Federal investigators arrested former Charleston banker Chris Latham on Tuesday evening in connection with a sealed indictment while he was vacationing in the Upstate, his attorney said.
Latham, whose estranged wife has accused him of being involved in a plot to kill her, was reportedly arrested around 7 p.m.
Stephen Schmutz, Latham’s attorney, said agents with the federal Bureau of Alcohol, Tobacco, Firearms and Explosives took Latham into custody while he was on an outing with family and friends at Lake Jocassee in Salem. The 50-year-old Sullivan’s Island man was expected to be lodged in the Charleston County jail late Tuesday night, he said.
Schmutz said the indictment against Latham is sealed and he had no details as to the nature of the charges. Latham is expected to be arraigned in U.S. District Court in Charleston on Wednesday, he said.
A prosecutor handling the case with the U.S. Attorney’s Office could not immediately be reached for comment late Tuesday.
The ATF has been the lead investigative agency probing the alleged murder-for-hire plot targeting Latham’s estranged wife, Nancy Latham, a Mount Pleasant real estate agent and state lottery official.
Chris Latham, through his attorneys, has strongly denied any involvement in the alleged plot.
The Lathams have accused each other of adultery and other misbehavior, but their already contentious divorce reached a whole new level in April when the alleged murder-for-hire plot was exposed.
Charged in the plot were 38-year-old Samuel Yenawine of Louisville, Ky.; Yenawine’s ex-wife, 37-year-old Wendy Annette Moore, identified as Chris Latham’s girlfriend and former assistant at Bank of America; Yenawine’s girlfriend, Rachel Palmer, 36, and Russell Wilkinson, 39, both of Louisville.
Yenawine hanged himself June 25 inside his cell at the Georgetown County jail. The other three remain in jail.
In addition to facing criminal charges, Yenawine and his co-defendants were being sued by Nancy Latham in civil court over the alleged murder plot.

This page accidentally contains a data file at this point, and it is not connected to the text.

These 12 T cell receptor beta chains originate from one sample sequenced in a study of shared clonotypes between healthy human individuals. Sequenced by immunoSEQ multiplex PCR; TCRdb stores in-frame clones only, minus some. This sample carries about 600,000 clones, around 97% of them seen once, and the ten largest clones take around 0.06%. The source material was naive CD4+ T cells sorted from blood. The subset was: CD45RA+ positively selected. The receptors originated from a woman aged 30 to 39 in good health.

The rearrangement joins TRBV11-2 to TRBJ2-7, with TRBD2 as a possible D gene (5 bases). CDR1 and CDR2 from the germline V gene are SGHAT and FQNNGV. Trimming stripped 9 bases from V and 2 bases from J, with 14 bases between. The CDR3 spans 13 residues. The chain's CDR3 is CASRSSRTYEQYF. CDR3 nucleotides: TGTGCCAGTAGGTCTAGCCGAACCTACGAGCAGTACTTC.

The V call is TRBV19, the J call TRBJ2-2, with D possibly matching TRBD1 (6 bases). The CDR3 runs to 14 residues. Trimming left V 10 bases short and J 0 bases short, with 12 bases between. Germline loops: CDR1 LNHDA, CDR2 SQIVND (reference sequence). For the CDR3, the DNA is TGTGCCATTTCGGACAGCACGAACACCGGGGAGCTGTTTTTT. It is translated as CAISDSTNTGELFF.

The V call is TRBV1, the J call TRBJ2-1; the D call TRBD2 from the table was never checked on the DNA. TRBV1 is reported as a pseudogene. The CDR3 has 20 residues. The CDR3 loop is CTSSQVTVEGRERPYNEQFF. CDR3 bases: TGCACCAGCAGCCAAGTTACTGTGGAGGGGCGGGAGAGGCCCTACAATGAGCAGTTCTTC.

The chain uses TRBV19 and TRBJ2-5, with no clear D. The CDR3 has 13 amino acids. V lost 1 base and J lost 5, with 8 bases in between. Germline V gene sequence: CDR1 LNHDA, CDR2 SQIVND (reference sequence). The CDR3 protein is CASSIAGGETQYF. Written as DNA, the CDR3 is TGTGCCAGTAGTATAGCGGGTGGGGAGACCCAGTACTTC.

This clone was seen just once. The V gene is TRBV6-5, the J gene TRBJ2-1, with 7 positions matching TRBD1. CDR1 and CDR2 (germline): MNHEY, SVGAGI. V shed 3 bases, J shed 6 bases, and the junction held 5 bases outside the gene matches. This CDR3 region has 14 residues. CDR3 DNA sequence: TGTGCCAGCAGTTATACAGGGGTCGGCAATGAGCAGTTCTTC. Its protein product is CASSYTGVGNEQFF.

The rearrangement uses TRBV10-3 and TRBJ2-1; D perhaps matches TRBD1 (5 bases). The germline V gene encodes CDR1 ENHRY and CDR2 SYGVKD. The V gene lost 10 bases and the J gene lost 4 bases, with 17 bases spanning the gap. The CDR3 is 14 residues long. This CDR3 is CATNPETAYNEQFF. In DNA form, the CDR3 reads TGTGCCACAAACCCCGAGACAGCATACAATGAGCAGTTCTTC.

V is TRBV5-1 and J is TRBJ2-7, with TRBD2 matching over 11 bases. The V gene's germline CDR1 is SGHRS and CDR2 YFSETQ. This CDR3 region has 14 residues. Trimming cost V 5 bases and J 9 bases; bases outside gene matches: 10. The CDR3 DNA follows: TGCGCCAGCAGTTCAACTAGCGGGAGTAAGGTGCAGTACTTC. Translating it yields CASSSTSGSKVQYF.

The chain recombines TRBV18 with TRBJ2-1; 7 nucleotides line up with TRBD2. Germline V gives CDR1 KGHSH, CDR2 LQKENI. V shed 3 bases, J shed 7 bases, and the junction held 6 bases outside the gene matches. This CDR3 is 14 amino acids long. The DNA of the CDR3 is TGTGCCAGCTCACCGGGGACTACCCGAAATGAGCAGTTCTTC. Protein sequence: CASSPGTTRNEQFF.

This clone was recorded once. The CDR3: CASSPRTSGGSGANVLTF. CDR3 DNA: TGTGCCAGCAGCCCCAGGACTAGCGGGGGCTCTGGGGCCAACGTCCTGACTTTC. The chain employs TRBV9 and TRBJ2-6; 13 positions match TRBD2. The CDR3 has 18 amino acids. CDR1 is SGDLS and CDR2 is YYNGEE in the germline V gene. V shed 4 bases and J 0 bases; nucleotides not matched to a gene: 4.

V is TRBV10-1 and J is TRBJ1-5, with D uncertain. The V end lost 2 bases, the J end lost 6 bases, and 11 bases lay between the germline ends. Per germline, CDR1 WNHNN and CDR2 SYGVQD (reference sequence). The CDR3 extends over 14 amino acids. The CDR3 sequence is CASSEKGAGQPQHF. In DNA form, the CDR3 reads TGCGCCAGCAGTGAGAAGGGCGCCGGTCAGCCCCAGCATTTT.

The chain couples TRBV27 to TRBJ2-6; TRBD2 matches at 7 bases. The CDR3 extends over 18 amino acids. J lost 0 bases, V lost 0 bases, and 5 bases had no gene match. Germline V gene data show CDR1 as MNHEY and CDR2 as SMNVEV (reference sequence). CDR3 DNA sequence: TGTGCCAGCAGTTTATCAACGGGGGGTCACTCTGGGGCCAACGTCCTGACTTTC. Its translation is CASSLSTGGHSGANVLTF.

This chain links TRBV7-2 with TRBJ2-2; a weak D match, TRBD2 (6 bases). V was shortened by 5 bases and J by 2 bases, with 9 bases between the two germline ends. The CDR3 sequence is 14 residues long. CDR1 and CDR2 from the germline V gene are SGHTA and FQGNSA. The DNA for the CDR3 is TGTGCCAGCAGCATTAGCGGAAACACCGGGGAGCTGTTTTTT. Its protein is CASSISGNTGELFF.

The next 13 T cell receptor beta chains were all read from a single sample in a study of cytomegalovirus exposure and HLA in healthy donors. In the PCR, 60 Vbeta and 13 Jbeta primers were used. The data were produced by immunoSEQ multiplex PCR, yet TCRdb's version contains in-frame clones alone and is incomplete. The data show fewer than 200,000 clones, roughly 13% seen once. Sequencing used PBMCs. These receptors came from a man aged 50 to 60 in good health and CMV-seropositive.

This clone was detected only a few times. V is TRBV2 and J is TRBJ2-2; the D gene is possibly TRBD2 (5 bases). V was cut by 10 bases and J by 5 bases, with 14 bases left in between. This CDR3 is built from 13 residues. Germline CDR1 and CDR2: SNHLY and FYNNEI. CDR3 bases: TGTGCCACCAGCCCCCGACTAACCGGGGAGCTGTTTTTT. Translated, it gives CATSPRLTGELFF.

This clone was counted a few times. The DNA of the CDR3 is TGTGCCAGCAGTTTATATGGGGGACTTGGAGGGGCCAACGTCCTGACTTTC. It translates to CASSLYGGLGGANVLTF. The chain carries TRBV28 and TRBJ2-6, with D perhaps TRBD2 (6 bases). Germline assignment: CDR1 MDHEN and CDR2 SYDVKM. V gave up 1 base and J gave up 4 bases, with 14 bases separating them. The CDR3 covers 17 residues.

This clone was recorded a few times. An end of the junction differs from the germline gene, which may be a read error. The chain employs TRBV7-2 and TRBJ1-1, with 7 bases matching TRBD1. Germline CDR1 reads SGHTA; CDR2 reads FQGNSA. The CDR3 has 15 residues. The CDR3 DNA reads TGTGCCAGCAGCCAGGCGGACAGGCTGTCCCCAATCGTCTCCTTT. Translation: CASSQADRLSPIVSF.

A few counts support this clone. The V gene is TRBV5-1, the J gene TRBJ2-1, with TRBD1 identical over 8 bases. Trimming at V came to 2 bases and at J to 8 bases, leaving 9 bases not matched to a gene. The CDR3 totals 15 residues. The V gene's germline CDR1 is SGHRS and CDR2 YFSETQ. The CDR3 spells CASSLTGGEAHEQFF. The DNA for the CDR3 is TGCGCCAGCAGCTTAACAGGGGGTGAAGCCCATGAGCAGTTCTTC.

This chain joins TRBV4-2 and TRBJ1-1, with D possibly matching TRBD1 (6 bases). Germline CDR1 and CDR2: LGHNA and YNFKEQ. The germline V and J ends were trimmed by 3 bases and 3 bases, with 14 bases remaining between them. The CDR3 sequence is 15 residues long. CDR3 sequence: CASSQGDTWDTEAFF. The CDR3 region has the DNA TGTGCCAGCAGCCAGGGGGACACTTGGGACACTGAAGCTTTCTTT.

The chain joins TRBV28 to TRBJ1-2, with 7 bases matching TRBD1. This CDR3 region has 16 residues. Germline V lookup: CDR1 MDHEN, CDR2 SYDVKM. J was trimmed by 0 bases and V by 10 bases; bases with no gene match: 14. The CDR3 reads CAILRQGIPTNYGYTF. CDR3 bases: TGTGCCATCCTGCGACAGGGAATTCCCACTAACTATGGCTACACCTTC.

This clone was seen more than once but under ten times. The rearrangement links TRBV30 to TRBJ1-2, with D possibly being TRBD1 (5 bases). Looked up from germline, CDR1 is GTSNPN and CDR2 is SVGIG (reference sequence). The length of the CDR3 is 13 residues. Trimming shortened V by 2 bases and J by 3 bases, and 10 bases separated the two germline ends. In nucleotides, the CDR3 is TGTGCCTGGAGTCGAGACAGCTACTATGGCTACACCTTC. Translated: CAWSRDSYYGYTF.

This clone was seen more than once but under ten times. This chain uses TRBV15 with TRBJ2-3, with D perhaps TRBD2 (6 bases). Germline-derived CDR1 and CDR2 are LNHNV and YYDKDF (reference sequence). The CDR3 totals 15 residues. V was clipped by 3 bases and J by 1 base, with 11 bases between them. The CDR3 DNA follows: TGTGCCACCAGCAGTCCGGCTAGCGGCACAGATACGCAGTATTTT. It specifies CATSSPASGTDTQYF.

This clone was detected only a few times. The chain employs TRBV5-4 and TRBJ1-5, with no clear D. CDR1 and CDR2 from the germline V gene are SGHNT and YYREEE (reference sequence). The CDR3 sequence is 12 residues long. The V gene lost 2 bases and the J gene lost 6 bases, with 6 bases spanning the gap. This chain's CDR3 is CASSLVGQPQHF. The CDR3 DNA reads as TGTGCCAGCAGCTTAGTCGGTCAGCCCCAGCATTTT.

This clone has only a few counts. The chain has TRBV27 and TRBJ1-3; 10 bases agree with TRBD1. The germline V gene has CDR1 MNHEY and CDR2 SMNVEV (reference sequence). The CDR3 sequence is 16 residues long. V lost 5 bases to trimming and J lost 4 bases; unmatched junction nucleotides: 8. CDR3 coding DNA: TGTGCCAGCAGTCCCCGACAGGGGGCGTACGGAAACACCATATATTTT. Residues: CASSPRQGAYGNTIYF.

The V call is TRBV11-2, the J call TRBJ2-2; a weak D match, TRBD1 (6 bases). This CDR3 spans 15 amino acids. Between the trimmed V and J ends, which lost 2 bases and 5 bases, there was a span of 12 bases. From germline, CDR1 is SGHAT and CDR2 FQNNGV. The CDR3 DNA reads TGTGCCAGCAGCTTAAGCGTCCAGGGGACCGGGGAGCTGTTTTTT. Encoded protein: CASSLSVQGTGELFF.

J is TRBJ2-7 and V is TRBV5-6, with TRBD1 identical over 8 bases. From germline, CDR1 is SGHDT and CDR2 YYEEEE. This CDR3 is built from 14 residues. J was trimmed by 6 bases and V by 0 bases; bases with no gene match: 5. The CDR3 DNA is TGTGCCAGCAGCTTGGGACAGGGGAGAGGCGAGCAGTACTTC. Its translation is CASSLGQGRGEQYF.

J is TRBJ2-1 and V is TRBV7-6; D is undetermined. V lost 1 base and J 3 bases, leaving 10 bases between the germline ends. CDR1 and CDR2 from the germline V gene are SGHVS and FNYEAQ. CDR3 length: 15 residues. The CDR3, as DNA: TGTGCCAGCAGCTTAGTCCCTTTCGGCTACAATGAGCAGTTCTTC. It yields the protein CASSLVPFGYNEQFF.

The suit alleges that Chris Latham was involved in the plot with Moore, his live-in girlfriend.
He has denied that allegation, and had not been charged with a crime.
The alleged plot came to light after Wilkinson was stopped by Charleston police while looking to buy heroin on the East Side. Police found a gun in his car, and he volunteered information about the scheme to kill Nancy Latham to officers, police said. Yenawine was back in Kentucky at that point and was arrested later.
Moore is accused of hiring Yenawine to do the job, and he, in turn, contracted Wilkinson’s services to “watch his back,” Senior Agent Joseph Boykin of the federal Bureau of Alcohol, Tobacco, Firearms and Explosives has testified.
The would-be killers bought disposable cellphones so their communications couldn’t be traced, then traveled to the Lowcountry, where they met with Moore to collect a $5,000 down payment and receive a “hit package” full of photographs, maps, schedules and other information on Nancy Latham and her family, Boykin said.
Though Latham had not been implicated by federal authorities, he was given the choice in late May of resigning, retiring or facing immediate termination from his position at the bank, according to court filings. He chose to retire in May, according to emails filed as evidence in court.
A Charleston County Family Court judge last month allowed Chris Latham to dip into his savings to help pay $8,500 monthly support to his estranged wife.
But the judge denied the former bank executive’s request to cut off or reduce his payments to her.
Reach Glenn Smith at 937-5556 or Twitter.com/glennsmith5.